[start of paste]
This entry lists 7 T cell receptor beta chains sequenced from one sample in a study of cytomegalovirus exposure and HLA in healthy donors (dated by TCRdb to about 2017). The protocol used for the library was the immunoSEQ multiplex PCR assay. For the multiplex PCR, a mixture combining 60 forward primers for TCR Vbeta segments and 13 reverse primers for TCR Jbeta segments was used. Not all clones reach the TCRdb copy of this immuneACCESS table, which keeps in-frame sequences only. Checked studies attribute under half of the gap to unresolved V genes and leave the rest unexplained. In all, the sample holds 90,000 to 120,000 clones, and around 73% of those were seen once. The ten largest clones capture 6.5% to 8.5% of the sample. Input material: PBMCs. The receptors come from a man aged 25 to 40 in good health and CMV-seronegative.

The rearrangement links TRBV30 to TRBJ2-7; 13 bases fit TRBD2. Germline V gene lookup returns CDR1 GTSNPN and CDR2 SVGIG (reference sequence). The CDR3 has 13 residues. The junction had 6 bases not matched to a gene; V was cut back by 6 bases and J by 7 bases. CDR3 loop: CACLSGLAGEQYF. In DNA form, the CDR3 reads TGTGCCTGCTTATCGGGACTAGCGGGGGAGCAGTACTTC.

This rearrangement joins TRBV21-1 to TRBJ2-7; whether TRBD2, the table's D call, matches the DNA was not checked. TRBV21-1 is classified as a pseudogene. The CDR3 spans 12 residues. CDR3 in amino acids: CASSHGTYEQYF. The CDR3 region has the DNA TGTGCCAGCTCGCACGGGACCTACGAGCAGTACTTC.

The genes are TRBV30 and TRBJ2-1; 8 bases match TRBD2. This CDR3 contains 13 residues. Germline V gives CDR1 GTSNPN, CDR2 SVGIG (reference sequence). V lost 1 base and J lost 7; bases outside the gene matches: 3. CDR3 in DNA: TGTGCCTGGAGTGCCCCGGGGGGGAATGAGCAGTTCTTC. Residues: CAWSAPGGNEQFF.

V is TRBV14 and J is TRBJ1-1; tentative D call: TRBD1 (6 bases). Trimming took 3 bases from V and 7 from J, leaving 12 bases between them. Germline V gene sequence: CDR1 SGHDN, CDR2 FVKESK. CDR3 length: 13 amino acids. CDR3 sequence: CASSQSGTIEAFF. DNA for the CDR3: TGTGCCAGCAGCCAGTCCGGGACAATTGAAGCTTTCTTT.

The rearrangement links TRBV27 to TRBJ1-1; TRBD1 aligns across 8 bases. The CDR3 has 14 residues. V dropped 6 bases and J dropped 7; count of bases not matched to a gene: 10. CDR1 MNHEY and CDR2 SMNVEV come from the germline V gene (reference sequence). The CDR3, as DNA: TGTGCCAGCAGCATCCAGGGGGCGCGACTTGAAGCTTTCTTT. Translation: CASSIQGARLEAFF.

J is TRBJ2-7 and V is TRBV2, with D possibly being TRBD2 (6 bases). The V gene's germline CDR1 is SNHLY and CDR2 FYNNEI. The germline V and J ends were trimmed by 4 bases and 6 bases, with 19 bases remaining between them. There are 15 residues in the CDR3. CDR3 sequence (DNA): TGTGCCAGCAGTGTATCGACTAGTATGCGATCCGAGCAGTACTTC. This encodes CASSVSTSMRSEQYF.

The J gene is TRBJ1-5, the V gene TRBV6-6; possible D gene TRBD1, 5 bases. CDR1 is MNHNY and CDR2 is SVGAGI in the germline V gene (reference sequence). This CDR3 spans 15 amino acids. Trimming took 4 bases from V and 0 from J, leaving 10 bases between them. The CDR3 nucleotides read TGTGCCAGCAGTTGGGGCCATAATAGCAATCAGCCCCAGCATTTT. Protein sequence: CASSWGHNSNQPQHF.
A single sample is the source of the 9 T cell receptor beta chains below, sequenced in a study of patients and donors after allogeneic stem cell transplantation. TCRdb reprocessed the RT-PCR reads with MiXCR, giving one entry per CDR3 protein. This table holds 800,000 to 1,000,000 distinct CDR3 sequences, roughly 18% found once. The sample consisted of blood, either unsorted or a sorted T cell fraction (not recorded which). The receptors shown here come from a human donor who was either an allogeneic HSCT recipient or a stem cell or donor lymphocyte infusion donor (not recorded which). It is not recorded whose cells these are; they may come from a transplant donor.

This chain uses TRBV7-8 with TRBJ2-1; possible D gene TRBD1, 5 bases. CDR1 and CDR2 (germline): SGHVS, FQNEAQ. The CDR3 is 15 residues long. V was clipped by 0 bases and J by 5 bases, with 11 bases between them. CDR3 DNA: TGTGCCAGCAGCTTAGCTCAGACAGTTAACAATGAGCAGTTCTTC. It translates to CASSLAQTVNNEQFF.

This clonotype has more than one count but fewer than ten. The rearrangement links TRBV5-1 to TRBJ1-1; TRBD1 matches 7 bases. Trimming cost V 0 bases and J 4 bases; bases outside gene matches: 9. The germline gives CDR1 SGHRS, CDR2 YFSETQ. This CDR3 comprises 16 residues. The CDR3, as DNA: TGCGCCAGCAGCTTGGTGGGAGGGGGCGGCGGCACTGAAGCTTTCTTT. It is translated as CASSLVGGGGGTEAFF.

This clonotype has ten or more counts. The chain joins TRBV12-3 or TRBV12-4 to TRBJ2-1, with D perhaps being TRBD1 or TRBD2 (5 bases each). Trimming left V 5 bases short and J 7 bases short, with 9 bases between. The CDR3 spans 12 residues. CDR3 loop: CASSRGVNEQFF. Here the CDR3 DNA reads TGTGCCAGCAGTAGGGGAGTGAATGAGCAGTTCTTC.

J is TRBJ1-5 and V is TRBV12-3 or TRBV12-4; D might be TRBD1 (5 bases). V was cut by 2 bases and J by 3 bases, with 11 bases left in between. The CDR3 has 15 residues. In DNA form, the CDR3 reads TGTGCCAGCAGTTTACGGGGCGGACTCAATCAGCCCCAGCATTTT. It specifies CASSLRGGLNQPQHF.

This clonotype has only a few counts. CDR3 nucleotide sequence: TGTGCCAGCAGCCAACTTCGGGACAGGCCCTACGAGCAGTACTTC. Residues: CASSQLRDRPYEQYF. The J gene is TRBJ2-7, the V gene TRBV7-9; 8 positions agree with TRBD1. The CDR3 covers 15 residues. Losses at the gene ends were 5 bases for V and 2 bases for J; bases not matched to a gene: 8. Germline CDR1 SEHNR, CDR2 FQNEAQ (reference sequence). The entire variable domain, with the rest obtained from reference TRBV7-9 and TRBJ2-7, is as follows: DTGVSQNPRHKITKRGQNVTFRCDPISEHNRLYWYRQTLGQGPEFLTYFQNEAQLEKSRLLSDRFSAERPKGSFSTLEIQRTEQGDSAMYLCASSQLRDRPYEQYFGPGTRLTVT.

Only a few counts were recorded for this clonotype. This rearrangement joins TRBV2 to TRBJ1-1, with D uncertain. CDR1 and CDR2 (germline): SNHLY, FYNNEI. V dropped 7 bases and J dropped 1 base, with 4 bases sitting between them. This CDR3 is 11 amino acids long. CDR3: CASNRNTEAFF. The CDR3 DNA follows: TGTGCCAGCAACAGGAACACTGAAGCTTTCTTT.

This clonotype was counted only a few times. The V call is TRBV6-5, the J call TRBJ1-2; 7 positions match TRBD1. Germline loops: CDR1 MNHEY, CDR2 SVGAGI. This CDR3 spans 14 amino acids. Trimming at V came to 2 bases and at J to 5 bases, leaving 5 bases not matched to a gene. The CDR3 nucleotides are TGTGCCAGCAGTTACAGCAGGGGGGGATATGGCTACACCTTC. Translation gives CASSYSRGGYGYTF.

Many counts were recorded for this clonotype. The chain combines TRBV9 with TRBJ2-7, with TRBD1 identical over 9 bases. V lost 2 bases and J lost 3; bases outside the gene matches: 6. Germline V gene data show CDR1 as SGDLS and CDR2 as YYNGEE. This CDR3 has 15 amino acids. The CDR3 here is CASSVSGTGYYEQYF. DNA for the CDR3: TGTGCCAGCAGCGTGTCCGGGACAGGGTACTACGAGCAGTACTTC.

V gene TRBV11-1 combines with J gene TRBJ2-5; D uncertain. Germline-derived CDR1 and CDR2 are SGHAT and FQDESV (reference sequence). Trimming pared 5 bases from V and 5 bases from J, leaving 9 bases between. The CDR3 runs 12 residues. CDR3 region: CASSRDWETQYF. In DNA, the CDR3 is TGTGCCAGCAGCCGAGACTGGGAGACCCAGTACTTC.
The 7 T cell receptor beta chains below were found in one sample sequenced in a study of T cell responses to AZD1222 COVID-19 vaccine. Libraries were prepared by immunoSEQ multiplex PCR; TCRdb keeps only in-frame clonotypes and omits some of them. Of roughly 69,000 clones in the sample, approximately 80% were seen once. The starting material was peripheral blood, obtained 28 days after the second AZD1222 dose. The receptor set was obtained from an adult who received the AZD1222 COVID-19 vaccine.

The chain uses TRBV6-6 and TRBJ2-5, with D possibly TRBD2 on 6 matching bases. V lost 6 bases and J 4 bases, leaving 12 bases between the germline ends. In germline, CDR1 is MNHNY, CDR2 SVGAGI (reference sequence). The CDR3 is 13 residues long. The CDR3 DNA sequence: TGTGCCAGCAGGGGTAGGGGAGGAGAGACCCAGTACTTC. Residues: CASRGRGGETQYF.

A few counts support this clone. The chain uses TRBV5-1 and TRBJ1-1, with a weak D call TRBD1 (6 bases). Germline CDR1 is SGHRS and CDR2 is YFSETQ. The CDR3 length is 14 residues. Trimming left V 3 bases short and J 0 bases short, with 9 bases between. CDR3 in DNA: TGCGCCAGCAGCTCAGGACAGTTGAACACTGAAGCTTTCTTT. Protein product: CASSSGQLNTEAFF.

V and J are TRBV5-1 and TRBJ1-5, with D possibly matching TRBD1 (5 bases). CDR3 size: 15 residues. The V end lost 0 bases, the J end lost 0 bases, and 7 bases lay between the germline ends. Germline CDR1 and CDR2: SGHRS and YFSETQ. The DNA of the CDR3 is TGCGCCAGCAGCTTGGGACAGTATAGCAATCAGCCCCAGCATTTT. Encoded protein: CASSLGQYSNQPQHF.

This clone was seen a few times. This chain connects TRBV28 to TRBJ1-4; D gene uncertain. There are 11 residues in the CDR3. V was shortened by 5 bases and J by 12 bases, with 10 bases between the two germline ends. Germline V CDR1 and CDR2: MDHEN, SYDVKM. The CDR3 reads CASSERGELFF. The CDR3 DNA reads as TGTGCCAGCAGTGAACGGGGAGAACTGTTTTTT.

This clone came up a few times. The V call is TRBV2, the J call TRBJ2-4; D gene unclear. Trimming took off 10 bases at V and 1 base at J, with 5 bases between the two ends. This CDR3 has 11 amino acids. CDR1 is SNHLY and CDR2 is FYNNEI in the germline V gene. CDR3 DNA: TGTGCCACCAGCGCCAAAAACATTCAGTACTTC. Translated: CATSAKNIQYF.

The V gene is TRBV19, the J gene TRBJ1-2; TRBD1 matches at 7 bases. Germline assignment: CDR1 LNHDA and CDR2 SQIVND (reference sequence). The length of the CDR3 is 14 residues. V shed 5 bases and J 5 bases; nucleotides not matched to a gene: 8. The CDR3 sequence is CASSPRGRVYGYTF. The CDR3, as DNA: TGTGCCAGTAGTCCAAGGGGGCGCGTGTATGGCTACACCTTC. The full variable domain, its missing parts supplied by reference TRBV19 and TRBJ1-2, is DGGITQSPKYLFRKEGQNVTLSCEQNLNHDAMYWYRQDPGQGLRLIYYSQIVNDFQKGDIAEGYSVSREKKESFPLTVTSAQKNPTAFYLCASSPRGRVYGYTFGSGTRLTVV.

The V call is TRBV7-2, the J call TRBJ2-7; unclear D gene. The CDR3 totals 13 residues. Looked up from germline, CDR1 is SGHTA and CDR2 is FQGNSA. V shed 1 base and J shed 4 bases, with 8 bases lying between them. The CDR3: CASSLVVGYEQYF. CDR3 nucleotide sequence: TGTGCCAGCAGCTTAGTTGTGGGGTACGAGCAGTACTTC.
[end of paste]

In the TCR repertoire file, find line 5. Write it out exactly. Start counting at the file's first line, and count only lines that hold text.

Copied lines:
V is TRBV14 and J is TRBJ1-1; tentative D call: TRBD1 (6 bases). Trimming took 3 bases from V and 7 from J, leaving 12 bases between them. Germline V gene sequence: CDR1 SGHDN, CDR2 FVKESK. CDR3 length: 13 amino acids. CDR3 sequence: CASSQSGTIEAFF. DNA for the CDR3: TGTGCCAGCAGCCAGTCCGGGACAATTGAAGCTTTCTTT.